Museum of Communism, Prague

3.0
Step behind the Iron Curtain with a visit to Museum of Communism, dedicated to the story of ordinary Czechs struggling for democracy in the decades following World War II. Established in 2001 by businessman Glenn Spicker, the museum is located in an 18th-century palace near the center of the city. Spicker gathered many of the displayed artifacts, which include photographs and military objects, at flea markets and junk shops in and around Prague. The museum's three galleries offer visitors a fully immersive experience, complete with film screenings and educational lectures. Start your exploration at the museum's reconstructed classroom, offering insight into a day in the life of a Communist-era schoolchild. Plan a trip to Prague easily and quickly by telling Inspirock to suggest an itinerary.
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Museum of Communism Reviews
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TripAdvisor Traveler Rating 3.5
1,520 reviews
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3.3
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  • There are only words on the walls, nothing more. you can learn the same just by reading about Czech history in Wikipedia.  more »
  • Okay, my first observation is that this museum in near a McDonalds and next to a Casino. Really funny. It is a little tricky to find the museum because it's inside a building that also houses a casino...  more »
  • A total failure. First took us a lot to find him, because he has changed his site and is fatal signposted. Second, is not anything cheap: 290 crowns (almost € 12) pax. Third and main: adds absolutely nothing. A lot of texts in Czech and English, with a partial view of history and which can easily available on the internet. There are only few original objects, but the thickness is read, read, read. A waste of time have gone. An error with the things that must be done in Prague! And over cheaper
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  • Smaller museum, ironically sharing the space with a casino. Learned a lot after knowing little about Czech history. Interesting to read their particular perspective of Marx. Surprised and thankful for their small outdoor exhibit on North Korea. Museum featured a dated, yet powerful short documentary that conveyed the dark reality under socialist rule in the late 80s. Thought provoking and encouraged us to look up more. A quicker, cheap activity worth learning about Prague recent history.
  • This is the least objective museum I've ever seen. Instead of portraying a honest portrait of what is communism, it only focus on its least appealing aspects. Clearly communism is not a perfect system, but it had the noble intention of reducing the inequalities in the world, who where even bigger in the times it has been created. None of this is explained in the museum. After going to this museum, some people could think communism was only about killing and stealing. In fact, it doesn't make the distinction between Marxism ans Stalinism. It completely discredits the work of Marx and Engels, who were great philosophers and have nothing to do with Stalinism. This museum should be recalled anti-communism propaganda museum.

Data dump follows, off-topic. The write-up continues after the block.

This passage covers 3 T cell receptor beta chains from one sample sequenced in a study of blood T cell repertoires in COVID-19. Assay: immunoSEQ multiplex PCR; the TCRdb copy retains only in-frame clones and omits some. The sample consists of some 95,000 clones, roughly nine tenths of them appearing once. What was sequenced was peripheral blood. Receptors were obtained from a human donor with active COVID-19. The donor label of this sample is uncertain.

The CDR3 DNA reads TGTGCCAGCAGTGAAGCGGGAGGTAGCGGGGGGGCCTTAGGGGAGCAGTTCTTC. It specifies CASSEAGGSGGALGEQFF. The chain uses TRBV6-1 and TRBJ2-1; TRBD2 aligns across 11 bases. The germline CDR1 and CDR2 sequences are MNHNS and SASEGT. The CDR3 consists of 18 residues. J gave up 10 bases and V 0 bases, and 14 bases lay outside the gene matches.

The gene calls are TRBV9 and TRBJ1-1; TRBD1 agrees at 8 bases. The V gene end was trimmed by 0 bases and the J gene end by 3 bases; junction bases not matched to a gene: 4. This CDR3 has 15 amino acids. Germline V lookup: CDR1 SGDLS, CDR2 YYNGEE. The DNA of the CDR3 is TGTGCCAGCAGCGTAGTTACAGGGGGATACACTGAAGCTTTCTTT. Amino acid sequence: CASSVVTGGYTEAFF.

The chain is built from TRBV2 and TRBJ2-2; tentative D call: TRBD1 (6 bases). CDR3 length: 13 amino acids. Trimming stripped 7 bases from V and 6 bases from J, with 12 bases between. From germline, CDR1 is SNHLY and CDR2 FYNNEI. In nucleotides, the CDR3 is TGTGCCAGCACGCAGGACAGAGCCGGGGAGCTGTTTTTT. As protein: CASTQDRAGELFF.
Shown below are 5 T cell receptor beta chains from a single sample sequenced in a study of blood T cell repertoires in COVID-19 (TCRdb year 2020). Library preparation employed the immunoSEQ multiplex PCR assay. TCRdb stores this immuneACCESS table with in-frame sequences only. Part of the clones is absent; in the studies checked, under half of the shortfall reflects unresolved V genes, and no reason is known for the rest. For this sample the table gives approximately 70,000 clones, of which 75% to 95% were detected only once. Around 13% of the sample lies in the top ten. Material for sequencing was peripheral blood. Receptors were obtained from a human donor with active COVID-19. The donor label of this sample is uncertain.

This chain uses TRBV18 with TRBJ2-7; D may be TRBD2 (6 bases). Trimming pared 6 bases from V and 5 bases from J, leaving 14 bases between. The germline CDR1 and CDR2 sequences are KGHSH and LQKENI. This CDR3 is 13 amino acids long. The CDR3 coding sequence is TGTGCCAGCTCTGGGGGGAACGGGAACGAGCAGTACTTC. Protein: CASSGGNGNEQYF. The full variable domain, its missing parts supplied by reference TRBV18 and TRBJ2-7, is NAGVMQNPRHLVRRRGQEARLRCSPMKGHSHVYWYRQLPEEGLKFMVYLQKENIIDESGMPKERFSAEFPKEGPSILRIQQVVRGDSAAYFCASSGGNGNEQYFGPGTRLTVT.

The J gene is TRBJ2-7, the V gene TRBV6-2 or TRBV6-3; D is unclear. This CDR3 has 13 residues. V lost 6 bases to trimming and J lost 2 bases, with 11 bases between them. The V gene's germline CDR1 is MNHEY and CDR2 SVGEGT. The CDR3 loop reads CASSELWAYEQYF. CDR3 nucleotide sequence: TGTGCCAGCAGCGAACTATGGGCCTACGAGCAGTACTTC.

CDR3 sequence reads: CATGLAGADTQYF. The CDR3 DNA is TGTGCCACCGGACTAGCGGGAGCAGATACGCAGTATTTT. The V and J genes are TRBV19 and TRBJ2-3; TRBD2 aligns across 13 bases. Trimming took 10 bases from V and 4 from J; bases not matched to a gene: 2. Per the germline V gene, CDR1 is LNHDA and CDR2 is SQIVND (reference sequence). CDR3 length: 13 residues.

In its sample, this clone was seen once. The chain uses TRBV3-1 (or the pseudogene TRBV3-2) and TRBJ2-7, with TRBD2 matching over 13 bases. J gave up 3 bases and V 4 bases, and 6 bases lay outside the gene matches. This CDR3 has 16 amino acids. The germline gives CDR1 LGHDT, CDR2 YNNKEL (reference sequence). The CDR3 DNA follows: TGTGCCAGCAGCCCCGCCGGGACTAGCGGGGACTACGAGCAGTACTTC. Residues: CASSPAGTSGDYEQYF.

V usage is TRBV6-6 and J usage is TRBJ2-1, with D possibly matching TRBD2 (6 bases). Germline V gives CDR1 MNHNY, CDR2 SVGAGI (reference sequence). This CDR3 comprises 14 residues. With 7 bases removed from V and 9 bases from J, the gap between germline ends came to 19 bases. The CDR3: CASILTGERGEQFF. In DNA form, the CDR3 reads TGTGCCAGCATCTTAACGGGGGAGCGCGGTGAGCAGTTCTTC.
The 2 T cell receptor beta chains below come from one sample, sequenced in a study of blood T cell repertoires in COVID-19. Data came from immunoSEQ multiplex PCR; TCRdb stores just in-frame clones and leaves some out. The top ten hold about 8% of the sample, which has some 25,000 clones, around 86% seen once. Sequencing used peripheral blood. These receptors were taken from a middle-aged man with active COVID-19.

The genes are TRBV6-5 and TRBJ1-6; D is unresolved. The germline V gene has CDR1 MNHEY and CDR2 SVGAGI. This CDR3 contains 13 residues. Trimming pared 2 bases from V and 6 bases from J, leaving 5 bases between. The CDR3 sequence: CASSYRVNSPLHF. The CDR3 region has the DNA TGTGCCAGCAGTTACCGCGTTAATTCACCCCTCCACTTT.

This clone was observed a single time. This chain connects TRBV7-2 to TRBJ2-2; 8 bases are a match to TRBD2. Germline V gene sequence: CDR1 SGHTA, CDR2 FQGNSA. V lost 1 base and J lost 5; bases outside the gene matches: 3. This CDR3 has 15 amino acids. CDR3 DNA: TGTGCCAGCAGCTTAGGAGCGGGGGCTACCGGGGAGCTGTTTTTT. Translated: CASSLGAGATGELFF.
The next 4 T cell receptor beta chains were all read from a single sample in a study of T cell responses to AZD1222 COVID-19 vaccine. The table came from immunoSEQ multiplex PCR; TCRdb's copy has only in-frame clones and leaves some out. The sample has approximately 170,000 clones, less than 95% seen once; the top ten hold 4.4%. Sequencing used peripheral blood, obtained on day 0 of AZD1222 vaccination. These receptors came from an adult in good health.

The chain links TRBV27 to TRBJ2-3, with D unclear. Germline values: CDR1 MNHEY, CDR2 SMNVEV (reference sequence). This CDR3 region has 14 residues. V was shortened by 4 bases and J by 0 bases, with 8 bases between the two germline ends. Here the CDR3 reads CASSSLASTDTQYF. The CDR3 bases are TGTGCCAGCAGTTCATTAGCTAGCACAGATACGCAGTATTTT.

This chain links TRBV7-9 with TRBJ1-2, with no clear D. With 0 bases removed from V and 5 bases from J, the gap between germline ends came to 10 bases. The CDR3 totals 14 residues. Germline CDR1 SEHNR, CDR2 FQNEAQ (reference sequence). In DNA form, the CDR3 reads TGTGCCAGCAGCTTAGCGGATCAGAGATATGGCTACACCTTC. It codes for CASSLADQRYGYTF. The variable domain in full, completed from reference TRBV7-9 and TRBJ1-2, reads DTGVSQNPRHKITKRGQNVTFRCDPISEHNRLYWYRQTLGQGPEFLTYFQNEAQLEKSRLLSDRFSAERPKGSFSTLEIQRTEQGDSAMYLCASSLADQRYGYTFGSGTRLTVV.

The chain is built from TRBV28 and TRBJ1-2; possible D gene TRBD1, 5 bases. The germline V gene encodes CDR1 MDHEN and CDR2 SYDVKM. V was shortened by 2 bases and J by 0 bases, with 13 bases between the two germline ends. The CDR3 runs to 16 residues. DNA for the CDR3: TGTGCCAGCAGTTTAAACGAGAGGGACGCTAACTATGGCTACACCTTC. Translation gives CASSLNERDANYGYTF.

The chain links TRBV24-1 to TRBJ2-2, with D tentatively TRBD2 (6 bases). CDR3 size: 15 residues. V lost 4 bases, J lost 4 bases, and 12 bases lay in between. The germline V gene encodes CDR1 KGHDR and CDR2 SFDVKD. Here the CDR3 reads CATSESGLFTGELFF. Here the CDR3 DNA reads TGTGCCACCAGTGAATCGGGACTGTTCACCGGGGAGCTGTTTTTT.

• Very good exhibit, considering the limited space of the museum. The recreations of a convenience store and a classroom are really interesting. There are many informative posters and you can learn a lot about the history of the Czech Republic.
  • Was interested because we had experienced something similar. Ukraine do have communist past. And I'm not afraid to be curious about this topic. This is still our history, no matter we ashamed of it. This is really great phenomenon, interesting from different point of view: physiologically, sociologically and from philosophical side. Though this days we are still desperately trying to find the root of our issues in the past, blaming everyone but not ourselves. We destroy memorials, burn symbols and records as if this makes us better. I cannot remember the growth, the spreading and the fall with a following breakdown as I was burn in 1989. But I do remember the consequences and still see them at homeland like I see the difference in Prague. Someone stood up and start going confidently while others still fussing about malarkey, being ensnared by other's goals, afraid of illusional shadows of the past. The place can hardly been called "museum". Tiny rooms filled with stands, memorials, papers and stuff. Nostalgic place. The old glass case with cacao cans behind is exhibit for most, but I remember myself standing in front of such cases in our local shops even 12-15 years ago. Definitely not must see, but good for those who has something to recall and something to compare with.
  • For 190 Czech crowns you can follow the directions details of communism, how it took hold in the region and the lengths undertaken by powerful men in order to see it endure. I learned quite a few facts such as the media blackout tactics and the underground market goods despite philosophical intentions. It was also terribly hot inside.

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As one of Europe’s main tourist destinations, Prague offers a selection of accommodations to match its popularity, from luxury hotels to very affordable hostels. For an authentic Prague experience, stay at one of the guesthouses or boutique hotels housed inside the city's historical buildings. You'll find many lodgings concentrated around the most popular sightseeing areas, such as the Old Town, the Lesser Town, and Prague Castle, but there are also a good number of them in other neighborhoods. The best way to make Prague feel like home is to rent a fully furnished apartment.
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